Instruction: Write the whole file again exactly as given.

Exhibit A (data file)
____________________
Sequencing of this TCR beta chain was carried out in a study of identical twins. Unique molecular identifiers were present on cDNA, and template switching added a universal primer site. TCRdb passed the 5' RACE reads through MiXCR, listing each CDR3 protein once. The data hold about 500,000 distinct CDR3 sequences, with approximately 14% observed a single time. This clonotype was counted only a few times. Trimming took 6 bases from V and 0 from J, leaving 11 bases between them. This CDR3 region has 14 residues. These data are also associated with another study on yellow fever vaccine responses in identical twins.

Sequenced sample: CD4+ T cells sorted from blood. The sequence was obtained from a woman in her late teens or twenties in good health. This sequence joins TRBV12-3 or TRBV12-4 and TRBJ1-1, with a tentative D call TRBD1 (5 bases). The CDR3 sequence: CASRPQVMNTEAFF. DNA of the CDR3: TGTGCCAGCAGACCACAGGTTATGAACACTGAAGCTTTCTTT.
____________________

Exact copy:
Sequencing of this TCR beta chain was carried out in a study of identical twins. Unique molecular identifiers were present on cDNA, and template switching added a universal primer site. TCRdb passed the 5' RACE reads through MiXCR, listing each CDR3 protein once. The data hold about 500,000 distinct CDR3 sequences, with approximately 14% observed a single time. This clonotype was counted only a few times. Trimming took 6 bases from V and 0 from J, leaving 11 bases between them. This CDR3 region has 14 residues. These data are also associated with another study on yellow fever vaccine responses in identical twins.

Sequenced sample: CD4+ T cells sorted from blood. The sequence was obtained from a woman in her late teens or twenties in good health. This sequence joins TRBV12-3 or TRBV12-4 and TRBJ1-1, with a tentative D call TRBD1 (5 bases). The CDR3 sequence: CASRPQVMNTEAFF. DNA of the CDR3: TGTGCCAGCAGACCACAGGTTATGAACACTGAAGCTTTCTTT.